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Περιήγηση στο Ναύπλιο
Virtual Tour of Nafplio
Tour Guidé ă Nauplie
Rundgang in Nauplia
Visita a Nauplio

Nauplion (general)
Old Town (general)
Pronia The Suburb
PandesChurch of Aghii The
The Lion of Bavaria
Funerary Monuments in the Nauplion Graveyard
The 'New Byzantium' Settlement
Theatre Studies Department of the University of the Peloponnese
National Gallery-Alexandros Soutzos Museum, Nauplion Annex
The Family Home of Nikos Karouzos
The OSE Park – The Municipal Odeon 'Konstantinos Nonis' – The 'Stathmos' Children’s Museum
Kolokotronis Park
Palamidi
Staikopoulos Park
The Land Gate
The Grimani Bastion
The Courthouse
Kapodistrias Square
The Armansperg Residence
The Acronauplia
The Three Admirals’ Square
Town Hall
The 'Megalos Dromos' (Great Road)
War Museum-Nauplion Annex
Metropolitan Church of Aghios Georgios
The Nauplian Progressive Association 'The Palamidis'
The Catholic Church of Metamorphosis Tou Sotiros (The Transfiguration of the Saviour)
Aghios Spyridon Square
The Church of Aghios Spyridon
The Church of Aghia Sophia
The Sagredo Gate
Syndagma Square
The Archaeological Museum
The Parliament Building
The Turkish Medrese / 'Leonardo Prison'
The 'Trianon'
Gialos Neighbourhood
Peloponnesian Folklore Foundation and Folk Art Museum Vassilios Papantoniou
The Nauplion Art Gallery
Nauplion Central Public Library 'The Palamidis'
The Church of Aghios Nikolaos
Philellinon Square
The Customs House
The Church of Panaghia
The Shore
The Bastion of 'Pende Adelphia'
Bourtzi
The Arvanitia Promenade
Psaromachalas
The Church of Aghios Anastasios
Karathona
The Monastery of Aghia Moni
Alpha Bank's Exhibition Space

Old Town (general)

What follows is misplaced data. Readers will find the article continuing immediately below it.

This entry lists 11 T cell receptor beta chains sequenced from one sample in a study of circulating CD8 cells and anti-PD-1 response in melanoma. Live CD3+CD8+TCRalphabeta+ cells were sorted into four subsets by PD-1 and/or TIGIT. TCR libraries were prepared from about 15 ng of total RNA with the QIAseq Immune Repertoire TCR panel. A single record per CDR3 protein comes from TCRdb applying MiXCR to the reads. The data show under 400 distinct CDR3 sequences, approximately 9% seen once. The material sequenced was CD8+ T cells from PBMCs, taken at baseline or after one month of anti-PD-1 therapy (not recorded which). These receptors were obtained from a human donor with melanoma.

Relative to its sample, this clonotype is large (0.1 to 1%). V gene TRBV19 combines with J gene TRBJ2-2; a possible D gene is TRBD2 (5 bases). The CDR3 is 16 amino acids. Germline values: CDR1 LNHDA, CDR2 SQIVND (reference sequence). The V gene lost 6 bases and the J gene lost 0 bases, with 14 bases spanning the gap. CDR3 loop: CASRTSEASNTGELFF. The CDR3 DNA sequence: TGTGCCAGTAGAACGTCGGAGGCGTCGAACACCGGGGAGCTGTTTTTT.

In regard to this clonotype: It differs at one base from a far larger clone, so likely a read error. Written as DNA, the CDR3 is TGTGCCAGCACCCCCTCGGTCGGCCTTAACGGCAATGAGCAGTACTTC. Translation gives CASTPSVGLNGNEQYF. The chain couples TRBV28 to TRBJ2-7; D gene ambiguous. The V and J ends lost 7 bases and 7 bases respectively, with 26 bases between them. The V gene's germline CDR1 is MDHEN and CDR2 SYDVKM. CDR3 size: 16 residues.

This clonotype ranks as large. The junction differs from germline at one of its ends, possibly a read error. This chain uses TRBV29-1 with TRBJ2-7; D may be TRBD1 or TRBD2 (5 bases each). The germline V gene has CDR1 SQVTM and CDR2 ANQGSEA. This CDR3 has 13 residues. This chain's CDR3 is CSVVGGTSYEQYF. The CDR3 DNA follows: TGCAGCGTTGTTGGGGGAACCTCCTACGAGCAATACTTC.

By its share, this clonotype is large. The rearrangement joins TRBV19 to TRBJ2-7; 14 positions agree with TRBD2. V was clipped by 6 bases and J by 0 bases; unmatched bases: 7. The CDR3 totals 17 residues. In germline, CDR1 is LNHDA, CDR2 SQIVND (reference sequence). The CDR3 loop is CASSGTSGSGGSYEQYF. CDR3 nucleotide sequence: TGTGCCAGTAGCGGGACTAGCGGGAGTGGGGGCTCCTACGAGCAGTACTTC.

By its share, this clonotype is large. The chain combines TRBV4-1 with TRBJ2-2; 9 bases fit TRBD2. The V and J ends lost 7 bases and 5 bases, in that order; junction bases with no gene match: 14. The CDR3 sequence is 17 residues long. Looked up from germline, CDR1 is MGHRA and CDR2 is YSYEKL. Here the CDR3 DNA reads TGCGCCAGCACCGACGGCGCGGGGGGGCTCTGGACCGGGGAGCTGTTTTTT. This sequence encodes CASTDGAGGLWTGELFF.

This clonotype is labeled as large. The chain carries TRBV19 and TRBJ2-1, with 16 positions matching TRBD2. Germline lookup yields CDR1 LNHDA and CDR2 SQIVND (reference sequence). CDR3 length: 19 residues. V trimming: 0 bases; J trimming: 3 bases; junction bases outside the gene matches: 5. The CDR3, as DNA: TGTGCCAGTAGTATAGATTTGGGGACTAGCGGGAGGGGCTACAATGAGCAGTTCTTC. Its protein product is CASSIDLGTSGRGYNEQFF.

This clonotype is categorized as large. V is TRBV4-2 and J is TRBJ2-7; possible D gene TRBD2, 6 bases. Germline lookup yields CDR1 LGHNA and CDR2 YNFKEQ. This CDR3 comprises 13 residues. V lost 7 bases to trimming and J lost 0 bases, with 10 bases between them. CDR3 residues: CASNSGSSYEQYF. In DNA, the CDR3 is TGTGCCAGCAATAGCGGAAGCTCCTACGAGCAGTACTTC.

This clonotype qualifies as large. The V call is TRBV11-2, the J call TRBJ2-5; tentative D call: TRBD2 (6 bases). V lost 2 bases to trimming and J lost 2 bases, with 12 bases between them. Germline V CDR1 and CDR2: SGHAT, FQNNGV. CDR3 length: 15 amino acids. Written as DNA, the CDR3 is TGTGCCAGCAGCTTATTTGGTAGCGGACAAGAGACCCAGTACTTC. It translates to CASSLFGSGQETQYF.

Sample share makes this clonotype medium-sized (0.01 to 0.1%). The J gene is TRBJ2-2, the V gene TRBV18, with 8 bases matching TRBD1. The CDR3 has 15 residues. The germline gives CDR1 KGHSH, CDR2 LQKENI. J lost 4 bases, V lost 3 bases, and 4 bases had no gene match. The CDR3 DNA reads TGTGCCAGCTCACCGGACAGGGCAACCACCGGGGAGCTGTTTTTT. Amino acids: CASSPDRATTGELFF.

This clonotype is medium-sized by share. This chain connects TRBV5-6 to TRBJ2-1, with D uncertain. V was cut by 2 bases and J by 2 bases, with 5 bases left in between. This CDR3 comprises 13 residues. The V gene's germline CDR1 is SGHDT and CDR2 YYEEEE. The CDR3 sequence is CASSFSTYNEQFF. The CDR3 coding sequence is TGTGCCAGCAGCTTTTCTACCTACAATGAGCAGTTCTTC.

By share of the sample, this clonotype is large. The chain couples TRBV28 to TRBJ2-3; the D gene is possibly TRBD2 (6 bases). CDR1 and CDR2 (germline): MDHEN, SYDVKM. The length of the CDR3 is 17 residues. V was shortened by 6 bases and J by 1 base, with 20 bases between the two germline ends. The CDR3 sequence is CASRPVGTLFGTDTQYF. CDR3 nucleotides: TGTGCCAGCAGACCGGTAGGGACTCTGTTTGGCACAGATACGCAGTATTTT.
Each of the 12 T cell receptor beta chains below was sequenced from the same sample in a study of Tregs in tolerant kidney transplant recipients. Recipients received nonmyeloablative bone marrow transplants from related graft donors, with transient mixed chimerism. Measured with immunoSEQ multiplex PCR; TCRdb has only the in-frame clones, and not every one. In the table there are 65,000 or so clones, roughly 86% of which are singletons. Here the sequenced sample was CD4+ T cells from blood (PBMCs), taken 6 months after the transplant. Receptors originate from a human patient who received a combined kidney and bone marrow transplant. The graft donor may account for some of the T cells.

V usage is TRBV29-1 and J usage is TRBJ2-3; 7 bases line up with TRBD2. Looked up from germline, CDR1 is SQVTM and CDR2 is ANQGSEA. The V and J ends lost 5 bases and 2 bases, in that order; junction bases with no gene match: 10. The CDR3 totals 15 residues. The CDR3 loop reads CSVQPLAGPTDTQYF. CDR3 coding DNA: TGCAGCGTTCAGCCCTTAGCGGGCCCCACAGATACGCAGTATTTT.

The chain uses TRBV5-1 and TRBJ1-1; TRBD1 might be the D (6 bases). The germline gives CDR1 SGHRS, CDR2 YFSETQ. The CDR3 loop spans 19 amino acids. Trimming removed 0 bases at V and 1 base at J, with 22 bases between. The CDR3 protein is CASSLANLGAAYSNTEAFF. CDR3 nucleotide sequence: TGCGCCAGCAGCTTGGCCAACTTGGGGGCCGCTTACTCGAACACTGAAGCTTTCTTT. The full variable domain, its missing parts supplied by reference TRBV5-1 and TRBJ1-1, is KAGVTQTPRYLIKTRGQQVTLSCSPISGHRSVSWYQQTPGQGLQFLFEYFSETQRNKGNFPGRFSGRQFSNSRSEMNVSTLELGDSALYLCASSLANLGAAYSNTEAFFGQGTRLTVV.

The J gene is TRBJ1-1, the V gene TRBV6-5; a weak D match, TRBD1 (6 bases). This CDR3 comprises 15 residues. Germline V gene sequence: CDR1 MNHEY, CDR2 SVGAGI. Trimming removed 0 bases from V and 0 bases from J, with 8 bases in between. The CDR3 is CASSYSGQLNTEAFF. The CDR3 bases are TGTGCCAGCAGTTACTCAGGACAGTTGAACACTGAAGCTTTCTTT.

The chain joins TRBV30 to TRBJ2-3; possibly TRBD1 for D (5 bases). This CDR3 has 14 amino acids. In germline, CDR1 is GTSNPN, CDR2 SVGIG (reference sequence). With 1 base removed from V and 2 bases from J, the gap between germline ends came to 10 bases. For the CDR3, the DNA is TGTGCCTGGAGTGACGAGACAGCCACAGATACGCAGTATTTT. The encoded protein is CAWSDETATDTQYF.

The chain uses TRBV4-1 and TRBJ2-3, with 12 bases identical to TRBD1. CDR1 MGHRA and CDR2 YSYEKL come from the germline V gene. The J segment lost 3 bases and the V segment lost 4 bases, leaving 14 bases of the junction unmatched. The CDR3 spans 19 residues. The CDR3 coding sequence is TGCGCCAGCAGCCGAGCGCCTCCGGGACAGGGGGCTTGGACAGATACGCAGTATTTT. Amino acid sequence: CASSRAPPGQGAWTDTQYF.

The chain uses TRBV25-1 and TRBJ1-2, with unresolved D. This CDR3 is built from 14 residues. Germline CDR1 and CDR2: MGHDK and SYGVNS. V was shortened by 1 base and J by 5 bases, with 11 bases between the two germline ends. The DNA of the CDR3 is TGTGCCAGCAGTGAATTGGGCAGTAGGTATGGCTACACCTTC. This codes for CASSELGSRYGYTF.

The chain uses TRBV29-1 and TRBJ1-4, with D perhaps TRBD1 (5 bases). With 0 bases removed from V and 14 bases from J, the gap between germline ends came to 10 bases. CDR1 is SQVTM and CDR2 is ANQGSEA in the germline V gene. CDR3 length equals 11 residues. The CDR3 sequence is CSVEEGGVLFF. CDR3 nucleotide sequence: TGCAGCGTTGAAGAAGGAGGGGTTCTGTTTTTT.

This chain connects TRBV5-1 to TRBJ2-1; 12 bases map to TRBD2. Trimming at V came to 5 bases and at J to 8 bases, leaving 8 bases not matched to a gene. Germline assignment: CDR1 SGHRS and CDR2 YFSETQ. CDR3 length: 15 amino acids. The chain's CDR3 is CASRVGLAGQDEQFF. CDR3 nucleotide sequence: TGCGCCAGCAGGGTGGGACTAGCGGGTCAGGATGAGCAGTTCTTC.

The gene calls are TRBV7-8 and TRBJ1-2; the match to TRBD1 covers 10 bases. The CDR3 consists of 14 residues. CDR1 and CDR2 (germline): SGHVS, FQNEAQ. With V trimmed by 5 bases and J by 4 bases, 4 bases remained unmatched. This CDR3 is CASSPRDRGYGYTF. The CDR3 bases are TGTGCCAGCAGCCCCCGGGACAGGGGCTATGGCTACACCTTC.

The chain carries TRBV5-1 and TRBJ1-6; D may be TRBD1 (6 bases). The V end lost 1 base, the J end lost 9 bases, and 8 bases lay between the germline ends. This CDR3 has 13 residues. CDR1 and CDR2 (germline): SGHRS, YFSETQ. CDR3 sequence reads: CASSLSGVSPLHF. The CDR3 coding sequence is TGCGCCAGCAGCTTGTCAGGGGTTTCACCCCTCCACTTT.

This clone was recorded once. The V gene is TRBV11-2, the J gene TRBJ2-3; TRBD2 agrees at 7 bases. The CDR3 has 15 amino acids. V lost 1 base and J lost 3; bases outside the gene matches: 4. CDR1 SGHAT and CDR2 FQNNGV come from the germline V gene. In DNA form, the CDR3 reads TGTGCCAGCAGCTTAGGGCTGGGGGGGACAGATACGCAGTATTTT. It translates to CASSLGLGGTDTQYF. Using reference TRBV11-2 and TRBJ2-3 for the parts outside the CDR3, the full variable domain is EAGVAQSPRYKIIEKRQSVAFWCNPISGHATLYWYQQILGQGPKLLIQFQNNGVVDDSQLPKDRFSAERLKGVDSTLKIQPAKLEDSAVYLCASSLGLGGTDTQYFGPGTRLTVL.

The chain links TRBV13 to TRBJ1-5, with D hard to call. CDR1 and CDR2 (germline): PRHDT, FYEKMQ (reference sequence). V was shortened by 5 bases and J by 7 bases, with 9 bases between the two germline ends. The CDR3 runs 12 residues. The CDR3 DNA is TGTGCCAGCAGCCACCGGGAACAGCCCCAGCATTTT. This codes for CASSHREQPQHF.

The Old or lower town extends north from the Acronauplia, from the old railway station to the bastion of ‘Pente Adelphia’ or the ‘five brothers’ and is essentially the historical centre of the modern city of Nafplio. Until 1470, the area was marshy and was flooded by the sea, with the exception of the Psaromachalas neighbourhood on the lower north-west slopes of the Acronauplia. Towards the end of the 15th century, at the time of the first Venetian occupation, it was decided to extend the city, using artificial sandbanks and foundations made of wooden poles. This area became known as the lower city, to distinguish it from the castle of the Acronauplia, which was on higher ground. It was surrounded by seaside walls which were re-enforced with bastions. The walls of the lower city began at the north eastern corner of the Castello di Toro and reached to the north to Kapodistrias Square. In the eastern wall, which was protected by a moat, was the Land Gate, the only entrance to the city from land. The north eastern corner of the wall was defended by a circular tower called Contarina. From here, the wall continued directly to the west, along the modern Amalia’s Avenue, to Aghios Nicholaos’ Square. The north wall had three gates, the central of which was the Porta del Mare. Following this, the walls continued in a north-westerly direction, forming a polygon. At the most northern point they formed the bastion of Santa Teresa which protected the Porta della Piazza. The bastion of Santa Teresa, which was renamed in the 19th century, the bastion of Moschos, was located between the customs house and the ‘Grande Bretagne’ hotel. The walls then continued to the South West, following the line of the hill of the Acronauplia until they reached the bastion of the five brothers and the Porta dei Forni further to the south, when they joined with the walls of the Roman castle on the Acronauplia. During the time of the first Turkish occupation the Turkish officers had their seraglios in the lower city. In 1702, during the second Venetian occupation, the Venetians began the building of the new East Wall with a new land gate. This wall was protected by the bastion of Grimani or San Antonio to the south and Dolfin or San Marko in place of the Contarina tower to the north. As the city extended beyond these seaside walls, an isolated bastion was built to the north. Originally it was known as Mocenigo or San Sebastiano, but it later became known as the Armoury Bastion. In 1713 the Sagredo Gate was built to the north of the Castello dei Grechi, to allow immediate troop access to the Acronauplia. The sea front water tank was also built at this time. With the passing of time, the banks of the lower town continued outside the northern wall in order to extend the area available for construction. Thus, at some point, it is not clear when, the Gialos neighbourhood was developed, now part of the parish of Aghios Nikolaos, and a fully developed suburb by the time of Otto. In the lower city one can see today various types of buildings from different periods. They are chiefly: early neo-classical from the times of Kapodistrias and Otto from 1828 to 1865; neo-classical from 1865 to 1920; and many ordinary homes with neo-classical influences. There are very few Turkish or Venetian homes. Generally the buildings have been repaired and altered, which makes it very difficult to determine the exact date of original construction. Changes in military technology lead to the systematic demolition of the walls of the lower city. This was started in 1866 and was completed in 1930. The only surviving bastion of the lower city’s defences is the ‘Five Brothers’.